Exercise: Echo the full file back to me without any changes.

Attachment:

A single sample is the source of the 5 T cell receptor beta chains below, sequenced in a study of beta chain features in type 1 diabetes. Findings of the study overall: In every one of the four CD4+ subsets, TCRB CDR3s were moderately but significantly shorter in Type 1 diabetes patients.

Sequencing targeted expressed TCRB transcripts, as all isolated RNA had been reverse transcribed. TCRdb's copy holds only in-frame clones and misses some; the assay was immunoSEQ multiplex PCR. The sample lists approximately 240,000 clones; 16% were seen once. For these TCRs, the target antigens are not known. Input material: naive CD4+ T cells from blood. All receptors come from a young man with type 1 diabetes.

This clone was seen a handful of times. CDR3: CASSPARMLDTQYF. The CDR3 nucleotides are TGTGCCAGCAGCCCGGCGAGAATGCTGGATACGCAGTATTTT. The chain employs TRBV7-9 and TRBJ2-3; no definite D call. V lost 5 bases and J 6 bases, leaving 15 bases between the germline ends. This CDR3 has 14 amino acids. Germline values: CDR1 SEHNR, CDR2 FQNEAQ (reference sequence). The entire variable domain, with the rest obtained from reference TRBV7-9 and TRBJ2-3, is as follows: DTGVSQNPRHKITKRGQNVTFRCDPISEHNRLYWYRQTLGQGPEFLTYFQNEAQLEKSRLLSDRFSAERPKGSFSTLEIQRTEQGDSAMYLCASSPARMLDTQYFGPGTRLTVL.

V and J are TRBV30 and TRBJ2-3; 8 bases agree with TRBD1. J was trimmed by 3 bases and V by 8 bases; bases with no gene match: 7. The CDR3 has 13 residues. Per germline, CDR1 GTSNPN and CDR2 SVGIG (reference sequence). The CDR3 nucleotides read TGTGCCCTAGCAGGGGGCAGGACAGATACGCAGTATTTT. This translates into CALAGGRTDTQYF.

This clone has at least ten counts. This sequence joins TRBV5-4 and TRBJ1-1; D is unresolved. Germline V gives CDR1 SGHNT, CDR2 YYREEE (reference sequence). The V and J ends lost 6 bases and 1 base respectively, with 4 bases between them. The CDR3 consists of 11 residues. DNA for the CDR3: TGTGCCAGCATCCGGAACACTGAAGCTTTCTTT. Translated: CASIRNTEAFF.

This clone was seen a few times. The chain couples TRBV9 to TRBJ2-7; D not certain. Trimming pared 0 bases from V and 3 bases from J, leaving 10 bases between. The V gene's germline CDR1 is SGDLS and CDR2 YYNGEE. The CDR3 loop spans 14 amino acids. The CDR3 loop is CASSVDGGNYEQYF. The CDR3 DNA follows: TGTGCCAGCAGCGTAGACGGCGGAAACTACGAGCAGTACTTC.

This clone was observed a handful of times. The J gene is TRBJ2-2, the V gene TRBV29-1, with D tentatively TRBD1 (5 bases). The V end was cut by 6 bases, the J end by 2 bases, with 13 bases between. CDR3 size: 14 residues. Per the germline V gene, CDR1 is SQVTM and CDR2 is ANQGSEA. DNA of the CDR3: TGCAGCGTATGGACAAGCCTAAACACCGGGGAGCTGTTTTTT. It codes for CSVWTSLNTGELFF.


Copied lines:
A single sample is the source of the 5 T cell receptor beta chains below, sequenced in a study of beta chain features in type 1 diabetes. Findings of the study overall: In every one of the four CD4+ subsets, TCRB CDR3s were moderately but significantly shorter in Type 1 diabetes patients.

Sequencing targeted expressed TCRB transcripts, as all isolated RNA had been reverse transcribed. TCRdb's copy holds only in-frame clones and misses some; the assay was immunoSEQ multiplex PCR. The sample lists approximately 240,000 clones; 16% were seen once. For these TCRs, the target antigens are not known. Input material: naive CD4+ T cells from blood. All receptors come from a young man with type 1 diabetes.

This clone was seen a handful of times. CDR3: CASSPARMLDTQYF. The CDR3 nucleotides are TGTGCCAGCAGCCCGGCGAGAATGCTGGATACGCAGTATTTT. The chain employs TRBV7-9 and TRBJ2-3; no definite D call. V lost 5 bases and J 6 bases, leaving 15 bases between the germline ends. This CDR3 has 14 amino acids. Germline values: CDR1 SEHNR, CDR2 FQNEAQ (reference sequence). The entire variable domain, with the rest obtained from reference TRBV7-9 and TRBJ2-3, is as follows: DTGVSQNPRHKITKRGQNVTFRCDPISEHNRLYWYRQTLGQGPEFLTYFQNEAQLEKSRLLSDRFSAERPKGSFSTLEIQRTEQGDSAMYLCASSPARMLDTQYFGPGTRLTVL.

V and J are TRBV30 and TRBJ2-3; 8 bases agree with TRBD1. J was trimmed by 3 bases and V by 8 bases; bases with no gene match: 7. The CDR3 has 13 residues. Per germline, CDR1 GTSNPN and CDR2 SVGIG (reference sequence). The CDR3 nucleotides read TGTGCCCTAGCAGGGGGCAGGACAGATACGCAGTATTTT. This translates into CALAGGRTDTQYF.

This clone has at least ten counts. This sequence joins TRBV5-4 and TRBJ1-1; D is unresolved. Germline V gives CDR1 SGHNT, CDR2 YYREEE (reference sequence). The V and J ends lost 6 bases and 1 base respectively, with 4 bases between them. The CDR3 consists of 11 residues. DNA for the CDR3: TGTGCCAGCATCCGGAACACTGAAGCTTTCTTT. Translated: CASIRNTEAFF.

This clone was seen a few times. The chain couples TRBV9 to TRBJ2-7; D not certain. Trimming pared 0 bases from V and 3 bases from J, leaving 10 bases between. The V gene's germline CDR1 is SGDLS and CDR2 YYNGEE. The CDR3 loop spans 14 amino acids. The CDR3 loop is CASSVDGGNYEQYF. The CDR3 DNA follows: TGTGCCAGCAGCGTAGACGGCGGAAACTACGAGCAGTACTTC.

This clone was observed a handful of times. The J gene is TRBJ2-2, the V gene TRBV29-1, with D tentatively TRBD1 (5 bases). The V end was cut by 6 bases, the J end by 2 bases, with 13 bases between. CDR3 size: 14 residues. Per the germline V gene, CDR1 is SQVTM and CDR2 is ANQGSEA. DNA of the CDR3: TGCAGCGTATGGACAAGCCTAAACACCGGGGAGCTGTTTTTT. It codes for CSVWTSLNTGELFF.